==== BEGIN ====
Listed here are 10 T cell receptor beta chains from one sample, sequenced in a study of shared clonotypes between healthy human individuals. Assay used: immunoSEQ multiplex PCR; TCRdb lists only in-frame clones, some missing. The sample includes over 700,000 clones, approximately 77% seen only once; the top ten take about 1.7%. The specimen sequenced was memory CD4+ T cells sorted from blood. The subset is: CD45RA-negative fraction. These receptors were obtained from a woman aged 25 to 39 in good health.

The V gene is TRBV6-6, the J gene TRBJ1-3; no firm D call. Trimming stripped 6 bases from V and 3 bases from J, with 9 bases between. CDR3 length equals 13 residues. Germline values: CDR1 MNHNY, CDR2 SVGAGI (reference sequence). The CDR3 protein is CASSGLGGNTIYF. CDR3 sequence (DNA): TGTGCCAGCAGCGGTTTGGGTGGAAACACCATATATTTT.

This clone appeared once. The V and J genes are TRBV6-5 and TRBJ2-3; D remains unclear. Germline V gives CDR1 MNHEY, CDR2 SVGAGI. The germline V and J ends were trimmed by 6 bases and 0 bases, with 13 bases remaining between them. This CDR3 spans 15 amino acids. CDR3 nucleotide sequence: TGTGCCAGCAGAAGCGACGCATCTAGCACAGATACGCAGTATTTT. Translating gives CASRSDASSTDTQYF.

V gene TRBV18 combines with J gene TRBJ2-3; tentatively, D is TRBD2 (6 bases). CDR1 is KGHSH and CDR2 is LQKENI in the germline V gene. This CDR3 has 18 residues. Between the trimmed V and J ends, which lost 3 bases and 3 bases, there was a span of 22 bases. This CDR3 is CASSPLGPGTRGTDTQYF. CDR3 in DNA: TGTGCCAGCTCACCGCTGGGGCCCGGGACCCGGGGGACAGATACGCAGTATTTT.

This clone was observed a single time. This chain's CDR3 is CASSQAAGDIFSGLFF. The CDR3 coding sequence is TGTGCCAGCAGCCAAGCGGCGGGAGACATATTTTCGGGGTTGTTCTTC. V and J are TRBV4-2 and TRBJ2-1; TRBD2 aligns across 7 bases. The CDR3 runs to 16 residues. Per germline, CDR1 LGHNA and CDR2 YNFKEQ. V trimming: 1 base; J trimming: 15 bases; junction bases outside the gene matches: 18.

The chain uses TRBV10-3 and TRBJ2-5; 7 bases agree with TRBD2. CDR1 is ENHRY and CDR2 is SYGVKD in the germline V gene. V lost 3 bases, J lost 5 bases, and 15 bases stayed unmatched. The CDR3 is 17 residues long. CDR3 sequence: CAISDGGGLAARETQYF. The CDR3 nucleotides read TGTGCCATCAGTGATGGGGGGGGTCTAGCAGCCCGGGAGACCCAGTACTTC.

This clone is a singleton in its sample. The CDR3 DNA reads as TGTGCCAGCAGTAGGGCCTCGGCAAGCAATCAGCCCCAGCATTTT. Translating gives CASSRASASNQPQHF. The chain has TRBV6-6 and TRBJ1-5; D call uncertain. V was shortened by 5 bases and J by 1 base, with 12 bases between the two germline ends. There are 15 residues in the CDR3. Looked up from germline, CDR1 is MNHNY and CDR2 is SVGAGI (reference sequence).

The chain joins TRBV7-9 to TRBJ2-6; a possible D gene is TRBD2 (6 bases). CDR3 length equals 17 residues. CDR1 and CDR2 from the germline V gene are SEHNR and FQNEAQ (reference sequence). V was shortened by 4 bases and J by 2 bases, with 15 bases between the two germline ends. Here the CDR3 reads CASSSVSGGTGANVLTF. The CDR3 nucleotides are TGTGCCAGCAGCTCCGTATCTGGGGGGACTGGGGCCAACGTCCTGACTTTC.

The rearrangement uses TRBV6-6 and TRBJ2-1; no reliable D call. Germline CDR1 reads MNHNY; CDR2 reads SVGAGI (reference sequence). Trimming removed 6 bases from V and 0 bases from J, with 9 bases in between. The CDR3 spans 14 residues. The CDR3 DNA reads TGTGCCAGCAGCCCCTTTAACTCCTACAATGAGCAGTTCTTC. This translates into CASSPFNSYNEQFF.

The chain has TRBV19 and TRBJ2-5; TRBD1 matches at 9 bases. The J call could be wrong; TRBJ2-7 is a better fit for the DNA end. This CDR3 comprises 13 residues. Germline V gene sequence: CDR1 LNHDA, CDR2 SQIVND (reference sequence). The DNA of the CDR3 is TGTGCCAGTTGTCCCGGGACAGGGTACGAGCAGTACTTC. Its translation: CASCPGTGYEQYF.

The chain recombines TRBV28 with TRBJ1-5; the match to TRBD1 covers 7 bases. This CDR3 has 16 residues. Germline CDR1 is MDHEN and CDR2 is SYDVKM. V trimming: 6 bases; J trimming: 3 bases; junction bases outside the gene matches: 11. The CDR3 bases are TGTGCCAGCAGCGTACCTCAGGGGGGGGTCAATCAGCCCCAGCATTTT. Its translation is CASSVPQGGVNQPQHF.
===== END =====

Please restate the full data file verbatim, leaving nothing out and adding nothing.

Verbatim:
Listed here are 10 T cell receptor beta chains from one sample, sequenced in a study of shared clonotypes between healthy human individuals. Assay used: immunoSEQ multiplex PCR; TCRdb lists only in-frame clones, some missing. The sample includes over 700,000 clones, approximately 77% seen only once; the top ten take about 1.7%. The specimen sequenced was memory CD4+ T cells sorted from blood. The subset is: CD45RA-negative fraction. These receptors were obtained from a woman aged 25 to 39 in good health.

The V gene is TRBV6-6, the J gene TRBJ1-3; no firm D call. Trimming stripped 6 bases from V and 3 bases from J, with 9 bases between. CDR3 length equals 13 residues. Germline values: CDR1 MNHNY, CDR2 SVGAGI (reference sequence). The CDR3 protein is CASSGLGGNTIYF. CDR3 sequence (DNA): TGTGCCAGCAGCGGTTTGGGTGGAAACACCATATATTTT.

This clone appeared once. The V and J genes are TRBV6-5 and TRBJ2-3; D remains unclear. Germline V gives CDR1 MNHEY, CDR2 SVGAGI. The germline V and J ends were trimmed by 6 bases and 0 bases, with 13 bases remaining between them. This CDR3 spans 15 amino acids. CDR3 nucleotide sequence: TGTGCCAGCAGAAGCGACGCATCTAGCACAGATACGCAGTATTTT. Translating gives CASRSDASSTDTQYF.

V gene TRBV18 combines with J gene TRBJ2-3; tentatively, D is TRBD2 (6 bases). CDR1 is KGHSH and CDR2 is LQKENI in the germline V gene. This CDR3 has 18 residues. Between the trimmed V and J ends, which lost 3 bases and 3 bases, there was a span of 22 bases. This CDR3 is CASSPLGPGTRGTDTQYF. CDR3 in DNA: TGTGCCAGCTCACCGCTGGGGCCCGGGACCCGGGGGACAGATACGCAGTATTTT.

This clone was observed a single time. This chain's CDR3 is CASSQAAGDIFSGLFF. The CDR3 coding sequence is TGTGCCAGCAGCCAAGCGGCGGGAGACATATTTTCGGGGTTGTTCTTC. V and J are TRBV4-2 and TRBJ2-1; TRBD2 aligns across 7 bases. The CDR3 runs to 16 residues. Per germline, CDR1 LGHNA and CDR2 YNFKEQ. V trimming: 1 base; J trimming: 15 bases; junction bases outside the gene matches: 18.

The chain uses TRBV10-3 and TRBJ2-5; 7 bases agree with TRBD2. CDR1 is ENHRY and CDR2 is SYGVKD in the germline V gene. V lost 3 bases, J lost 5 bases, and 15 bases stayed unmatched. The CDR3 is 17 residues long. CDR3 sequence: CAISDGGGLAARETQYF. The CDR3 nucleotides read TGTGCCATCAGTGATGGGGGGGGTCTAGCAGCCCGGGAGACCCAGTACTTC.

This clone is a singleton in its sample. The CDR3 DNA reads as TGTGCCAGCAGTAGGGCCTCGGCAAGCAATCAGCCCCAGCATTTT. Translating gives CASSRASASNQPQHF. The chain has TRBV6-6 and TRBJ1-5; D call uncertain. V was shortened by 5 bases and J by 1 base, with 12 bases between the two germline ends. There are 15 residues in the CDR3. Looked up from germline, CDR1 is MNHNY and CDR2 is SVGAGI (reference sequence).

The chain joins TRBV7-9 to TRBJ2-6; a possible D gene is TRBD2 (6 bases). CDR3 length equals 17 residues. CDR1 and CDR2 from the germline V gene are SEHNR and FQNEAQ (reference sequence). V was shortened by 4 bases and J by 2 bases, with 15 bases between the two germline ends. Here the CDR3 reads CASSSVSGGTGANVLTF. The CDR3 nucleotides are TGTGCCAGCAGCTCCGTATCTGGGGGGACTGGGGCCAACGTCCTGACTTTC.

The rearrangement uses TRBV6-6 and TRBJ2-1; no reliable D call. Germline CDR1 reads MNHNY; CDR2 reads SVGAGI (reference sequence). Trimming removed 6 bases from V and 0 bases from J, with 9 bases in between. The CDR3 spans 14 residues. The CDR3 DNA reads TGTGCCAGCAGCCCCTTTAACTCCTACAATGAGCAGTTCTTC. This translates into CASSPFNSYNEQFF.

The chain has TRBV19 and TRBJ2-5; TRBD1 matches at 9 bases. The J call could be wrong; TRBJ2-7 is a better fit for the DNA end. This CDR3 comprises 13 residues. Germline V gene sequence: CDR1 LNHDA, CDR2 SQIVND (reference sequence). The DNA of the CDR3 is TGTGCCAGTTGTCCCGGGACAGGGTACGAGCAGTACTTC. Its translation: CASCPGTGYEQYF.

The chain recombines TRBV28 with TRBJ1-5; the match to TRBD1 covers 7 bases. This CDR3 has 16 residues. Germline CDR1 is MDHEN and CDR2 is SYDVKM. V trimming: 6 bases; J trimming: 3 bases; junction bases outside the gene matches: 11. The CDR3 bases are TGTGCCAGCAGCGTACCTCAGGGGGGGGTCAATCAGCCCCAGCATTTT. Its translation is CASSVPQGGVNQPQHF.